The designers from the group WOKmedia, Julie Mathias and Wolfgang Kaeppner, are based in London with a production studio in Shanghai.
"Wokmedia’s work is primarily concerned with the emotional dimension, an archetypal memory or a physical sensation", they have described on their site, and I think a good example of this is these "Lunuganga" shelves, since they were inspired from a trip to Sri Lanka and a flooding and the cultural shock they experienced, when they made them. Check out more interesting projects and products by clicking more...

"We wanted to take something of the feeling of the
flooded environment home, a seed of the jungle to plant in your house
which might invade it and take over. We took the image of partially submerged trees and translated it into shelves that have both the
qualities of the overgrown lake that surrounded us and the quietness of
European furniture."

Made in China
"The work, featuring traditional Chinese furniture embedded with hand-carved wooden toys and finished in white lacquer, is a result of our extended stay in China as part of a collaboration with Contrasts Gallery of Shanghai. Seemingly innocent children toys act as a kind of space invaders emerging from a world hidden inside our childhood memories. Specifically invading antique Chinese furniture, starting to threaten their traditional past."


New breed
"Shown at Design Miami last December. The work was commissioned by Contrasts Gallery and Pearl Lam and first launched at the Crossover Exhibition Shanghai beginning of September 2006. New Breed consisting of 69 partly broken upscale porcelain eggs. These are suspended from the ceiling and strewn on the ground. Inside each porcelain eggshells there are hand painted Chinese erotic drawings (traditionally produced by native craftsmen). It is as if each broken egg reveals some dark truth about its procreation; a reflection on notions of sexuality (and of their liberalization) in China. (Porcelain, inside painted through a small opening.
W 330-380 mm x diam. 270-300 mm)"


Between the lines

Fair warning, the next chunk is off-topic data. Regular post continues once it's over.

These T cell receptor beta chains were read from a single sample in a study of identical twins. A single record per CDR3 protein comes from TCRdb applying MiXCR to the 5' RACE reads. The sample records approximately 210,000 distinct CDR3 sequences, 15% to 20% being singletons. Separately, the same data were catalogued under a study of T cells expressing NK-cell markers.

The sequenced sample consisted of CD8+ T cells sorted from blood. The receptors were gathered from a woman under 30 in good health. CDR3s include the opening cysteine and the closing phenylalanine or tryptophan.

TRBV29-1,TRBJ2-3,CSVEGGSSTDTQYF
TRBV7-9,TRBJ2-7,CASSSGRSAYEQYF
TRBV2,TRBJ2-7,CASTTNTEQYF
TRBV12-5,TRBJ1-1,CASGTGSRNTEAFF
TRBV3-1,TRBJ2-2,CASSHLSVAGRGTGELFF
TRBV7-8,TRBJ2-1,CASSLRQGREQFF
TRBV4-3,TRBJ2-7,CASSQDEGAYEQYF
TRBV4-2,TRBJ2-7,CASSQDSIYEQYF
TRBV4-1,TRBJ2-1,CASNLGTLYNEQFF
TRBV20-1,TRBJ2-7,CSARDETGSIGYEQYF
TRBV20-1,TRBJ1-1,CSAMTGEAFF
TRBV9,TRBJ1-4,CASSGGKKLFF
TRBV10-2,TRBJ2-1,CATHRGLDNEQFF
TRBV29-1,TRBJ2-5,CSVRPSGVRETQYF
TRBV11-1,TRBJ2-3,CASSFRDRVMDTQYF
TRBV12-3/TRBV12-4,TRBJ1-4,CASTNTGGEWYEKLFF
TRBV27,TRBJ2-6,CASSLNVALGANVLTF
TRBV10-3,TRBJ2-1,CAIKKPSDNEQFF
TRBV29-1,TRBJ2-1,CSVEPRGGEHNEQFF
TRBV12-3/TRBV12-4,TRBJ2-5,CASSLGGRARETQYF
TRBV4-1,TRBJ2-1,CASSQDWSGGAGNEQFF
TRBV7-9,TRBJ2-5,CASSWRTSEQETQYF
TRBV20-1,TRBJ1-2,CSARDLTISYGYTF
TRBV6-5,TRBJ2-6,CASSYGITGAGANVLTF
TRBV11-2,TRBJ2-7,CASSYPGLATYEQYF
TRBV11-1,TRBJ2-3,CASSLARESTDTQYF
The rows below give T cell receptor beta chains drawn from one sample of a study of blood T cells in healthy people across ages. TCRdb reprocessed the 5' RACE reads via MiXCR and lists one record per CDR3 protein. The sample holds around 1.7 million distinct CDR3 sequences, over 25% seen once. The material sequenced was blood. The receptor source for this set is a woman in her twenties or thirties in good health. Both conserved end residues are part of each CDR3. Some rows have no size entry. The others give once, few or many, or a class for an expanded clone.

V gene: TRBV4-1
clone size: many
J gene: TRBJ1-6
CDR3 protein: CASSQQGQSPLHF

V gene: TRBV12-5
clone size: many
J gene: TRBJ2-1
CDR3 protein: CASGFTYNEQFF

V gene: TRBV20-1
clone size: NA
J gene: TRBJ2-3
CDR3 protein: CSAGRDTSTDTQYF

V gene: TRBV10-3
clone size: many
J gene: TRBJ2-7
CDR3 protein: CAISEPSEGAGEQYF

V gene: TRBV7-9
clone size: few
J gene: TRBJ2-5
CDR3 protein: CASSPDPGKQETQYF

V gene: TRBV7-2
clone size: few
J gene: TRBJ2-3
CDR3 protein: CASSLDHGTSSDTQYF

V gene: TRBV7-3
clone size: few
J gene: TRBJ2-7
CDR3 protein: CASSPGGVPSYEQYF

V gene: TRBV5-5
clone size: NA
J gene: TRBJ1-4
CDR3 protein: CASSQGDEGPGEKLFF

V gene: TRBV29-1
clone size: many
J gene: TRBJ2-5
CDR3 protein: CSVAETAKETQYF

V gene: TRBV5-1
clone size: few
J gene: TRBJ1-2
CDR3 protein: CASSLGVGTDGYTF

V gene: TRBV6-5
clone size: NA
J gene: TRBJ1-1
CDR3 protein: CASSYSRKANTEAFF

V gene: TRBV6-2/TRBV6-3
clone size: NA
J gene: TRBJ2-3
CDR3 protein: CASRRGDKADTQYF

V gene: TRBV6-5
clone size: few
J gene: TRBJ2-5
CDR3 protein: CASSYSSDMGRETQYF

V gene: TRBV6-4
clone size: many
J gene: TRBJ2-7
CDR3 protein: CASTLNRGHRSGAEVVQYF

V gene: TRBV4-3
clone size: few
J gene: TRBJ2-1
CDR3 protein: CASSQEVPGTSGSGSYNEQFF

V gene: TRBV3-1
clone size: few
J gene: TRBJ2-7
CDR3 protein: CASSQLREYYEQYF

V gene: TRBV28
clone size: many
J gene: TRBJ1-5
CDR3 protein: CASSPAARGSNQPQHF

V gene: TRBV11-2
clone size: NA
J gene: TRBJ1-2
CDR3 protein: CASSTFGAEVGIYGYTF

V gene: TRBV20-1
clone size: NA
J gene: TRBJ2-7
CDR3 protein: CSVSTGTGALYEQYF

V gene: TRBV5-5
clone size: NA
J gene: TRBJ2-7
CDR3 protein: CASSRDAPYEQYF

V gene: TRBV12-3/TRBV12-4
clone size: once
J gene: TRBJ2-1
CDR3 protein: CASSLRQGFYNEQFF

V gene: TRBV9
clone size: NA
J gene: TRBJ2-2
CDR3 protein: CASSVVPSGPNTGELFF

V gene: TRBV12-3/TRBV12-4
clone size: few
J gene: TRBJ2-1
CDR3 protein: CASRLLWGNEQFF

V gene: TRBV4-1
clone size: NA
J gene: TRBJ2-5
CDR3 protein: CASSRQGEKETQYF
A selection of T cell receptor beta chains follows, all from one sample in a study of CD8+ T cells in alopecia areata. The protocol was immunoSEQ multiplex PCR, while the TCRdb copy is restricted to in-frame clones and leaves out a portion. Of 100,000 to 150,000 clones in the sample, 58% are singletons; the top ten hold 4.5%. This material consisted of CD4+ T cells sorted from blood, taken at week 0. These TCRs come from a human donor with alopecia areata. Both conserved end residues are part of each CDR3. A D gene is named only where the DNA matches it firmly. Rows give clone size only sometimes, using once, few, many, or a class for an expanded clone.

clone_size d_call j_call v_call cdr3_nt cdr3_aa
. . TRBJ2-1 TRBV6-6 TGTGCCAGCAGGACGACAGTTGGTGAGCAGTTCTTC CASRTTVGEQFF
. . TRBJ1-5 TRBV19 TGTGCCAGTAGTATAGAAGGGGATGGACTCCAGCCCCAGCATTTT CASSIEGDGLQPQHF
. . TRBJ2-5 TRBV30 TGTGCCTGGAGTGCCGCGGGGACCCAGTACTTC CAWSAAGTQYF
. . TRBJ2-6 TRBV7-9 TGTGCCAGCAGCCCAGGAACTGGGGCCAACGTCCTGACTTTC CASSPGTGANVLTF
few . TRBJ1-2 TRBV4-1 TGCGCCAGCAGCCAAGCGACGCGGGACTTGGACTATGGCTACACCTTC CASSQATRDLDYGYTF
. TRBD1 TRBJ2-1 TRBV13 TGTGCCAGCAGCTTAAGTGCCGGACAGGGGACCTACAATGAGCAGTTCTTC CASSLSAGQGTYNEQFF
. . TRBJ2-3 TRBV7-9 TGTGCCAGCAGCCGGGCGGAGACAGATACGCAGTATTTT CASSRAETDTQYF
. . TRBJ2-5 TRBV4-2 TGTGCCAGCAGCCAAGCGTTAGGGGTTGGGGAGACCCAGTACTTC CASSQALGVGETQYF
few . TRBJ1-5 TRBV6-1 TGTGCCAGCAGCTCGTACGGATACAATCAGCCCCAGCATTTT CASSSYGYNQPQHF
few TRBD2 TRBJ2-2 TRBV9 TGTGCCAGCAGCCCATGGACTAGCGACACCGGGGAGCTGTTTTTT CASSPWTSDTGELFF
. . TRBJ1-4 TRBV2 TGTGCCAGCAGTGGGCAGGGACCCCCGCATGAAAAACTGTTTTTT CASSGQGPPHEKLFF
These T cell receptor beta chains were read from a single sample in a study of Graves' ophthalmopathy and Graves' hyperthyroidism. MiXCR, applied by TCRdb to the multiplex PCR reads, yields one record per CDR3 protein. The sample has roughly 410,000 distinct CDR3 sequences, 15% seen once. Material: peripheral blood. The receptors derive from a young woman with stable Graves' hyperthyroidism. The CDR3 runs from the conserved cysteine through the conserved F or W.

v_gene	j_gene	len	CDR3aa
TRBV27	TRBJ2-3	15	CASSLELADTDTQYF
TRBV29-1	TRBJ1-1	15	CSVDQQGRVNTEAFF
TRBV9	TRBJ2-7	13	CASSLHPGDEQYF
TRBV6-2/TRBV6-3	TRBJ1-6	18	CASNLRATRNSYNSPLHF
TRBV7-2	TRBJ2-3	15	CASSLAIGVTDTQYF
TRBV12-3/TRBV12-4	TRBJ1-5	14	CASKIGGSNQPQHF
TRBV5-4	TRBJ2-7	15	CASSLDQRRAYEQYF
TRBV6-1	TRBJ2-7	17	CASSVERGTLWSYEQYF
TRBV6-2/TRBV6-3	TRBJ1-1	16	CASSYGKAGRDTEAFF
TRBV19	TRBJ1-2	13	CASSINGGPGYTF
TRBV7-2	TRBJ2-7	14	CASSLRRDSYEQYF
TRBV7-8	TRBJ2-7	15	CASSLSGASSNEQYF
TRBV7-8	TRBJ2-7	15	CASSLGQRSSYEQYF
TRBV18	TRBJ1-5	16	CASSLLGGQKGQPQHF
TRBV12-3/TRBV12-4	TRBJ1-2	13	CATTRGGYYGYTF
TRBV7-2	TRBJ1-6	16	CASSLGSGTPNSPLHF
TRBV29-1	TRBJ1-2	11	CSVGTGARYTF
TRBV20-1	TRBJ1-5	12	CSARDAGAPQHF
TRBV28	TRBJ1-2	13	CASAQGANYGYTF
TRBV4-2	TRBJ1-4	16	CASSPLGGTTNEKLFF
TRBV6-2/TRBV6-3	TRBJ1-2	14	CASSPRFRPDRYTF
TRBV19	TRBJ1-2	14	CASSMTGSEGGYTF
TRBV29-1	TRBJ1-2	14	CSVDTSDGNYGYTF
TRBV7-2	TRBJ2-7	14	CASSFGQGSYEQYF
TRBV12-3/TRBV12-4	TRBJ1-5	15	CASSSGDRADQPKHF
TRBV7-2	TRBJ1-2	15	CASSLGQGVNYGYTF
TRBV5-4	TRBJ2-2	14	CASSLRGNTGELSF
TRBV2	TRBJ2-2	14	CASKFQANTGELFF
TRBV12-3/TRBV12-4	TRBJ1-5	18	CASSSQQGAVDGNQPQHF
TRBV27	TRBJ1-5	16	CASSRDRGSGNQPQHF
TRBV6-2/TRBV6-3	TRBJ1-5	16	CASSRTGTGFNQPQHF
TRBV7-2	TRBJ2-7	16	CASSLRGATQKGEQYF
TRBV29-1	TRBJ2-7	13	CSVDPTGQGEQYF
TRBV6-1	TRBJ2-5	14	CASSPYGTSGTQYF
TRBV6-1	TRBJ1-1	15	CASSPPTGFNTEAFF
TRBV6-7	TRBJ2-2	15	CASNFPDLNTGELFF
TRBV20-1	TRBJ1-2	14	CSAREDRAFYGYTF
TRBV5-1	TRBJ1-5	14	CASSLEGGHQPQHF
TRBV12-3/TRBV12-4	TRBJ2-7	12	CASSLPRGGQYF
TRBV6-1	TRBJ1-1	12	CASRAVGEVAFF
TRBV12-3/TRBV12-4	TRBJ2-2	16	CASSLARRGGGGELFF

"During Design Miami in December 2007 we presented a new ‘bookcase’ called ‘Between Lines’. The work consists of seven mirror polished, stainless steel letter bands. The one-off edition piece marks the first set of a production line which will be launched in Milan 2008 and will be available in a rubber coated finish. Each of the 2.70 meter letter bands can be coiled up to a small roll, unfolded and reshaped to an infinite array of configurations. Without additional brackets the letter bands are simply screwed to the wall. The typical means of a book shelf which to often gets covered in layers of dust is thrown out of centre movement is favoured over stability. The shelf transforms into a sculpture and yet it reveals the beauty of the book covers and its content. When letters get mixed up, repeated, or when content gets confused and explanation fails an explosion of letters creates an unorganized support to hold our literature. Giving insight rather in closing its content which is to often covered with dust. Offering the possibilities to present them open rather having them closed and inviting to read ‘Between the Lines’."


"A ball shaped fan switched on and off using a baby fan mounted on its casing. You blow the little fan to turn on the main propeller, then stop it with your finger to switch it off. The fans spherical mesh body sits in a coil of cable like an egg in an egg cup so that it can be angled exactly as you need it. Your interaction with Blow is both playful and threatening, the tension around the normally forbidden action of putting your finger in a fan is set against the delightful discovery that your blow is answered in the same language. Design and concept in collaboration with Michael Cross."


Flood design museum tank
"A light that explores our nervousness around electricity, addressing it with a childish naivety using the archetype of a light bulb in water and apparently shoddy wiring to produce an icon of a ‘bad idea’ that works despite itself. Flood light is a serious proposition for a product, it is fascinating and beautiful and can be placed in the home. Only the idea is dangerous, not the product. Only the idea is dangerous, not the product."


Night watch

"Canary Wharf commissioned us to create a new large-scale light installation for the annual winter lighting exhibition in Jubilee Park, to enliven the dark winter months.
Night Watch employs the ancient Chinese art of inside painting where an image is reverse-painted through a small opening of a hollowed crystal ball. We have used the technique to paint a stunning variety of animal eyes into 200 crystal balls, which will be placed throughout the park, among the bushes and trees. In collaboration with lighting designer Admir Jukanovic/Mindseye the crystal balls are illuminated through automotive lights, resulting in a mesmerizing glow similar to animal eyes hit by a beam of light. When night falls a secret life unfolds that we tend to forget. The eyes tell the story of a creature’s life: its sources of food, its habits, its fears, and the history of its kind. Our vision was to create an installation that is looking at us as much as to be looked at. Being watched and observed has become an almost accepted part of our lives. The animal eyes act as metaphors: a questioning gaze towards our secured and controlled environments with little space left undeveloped."

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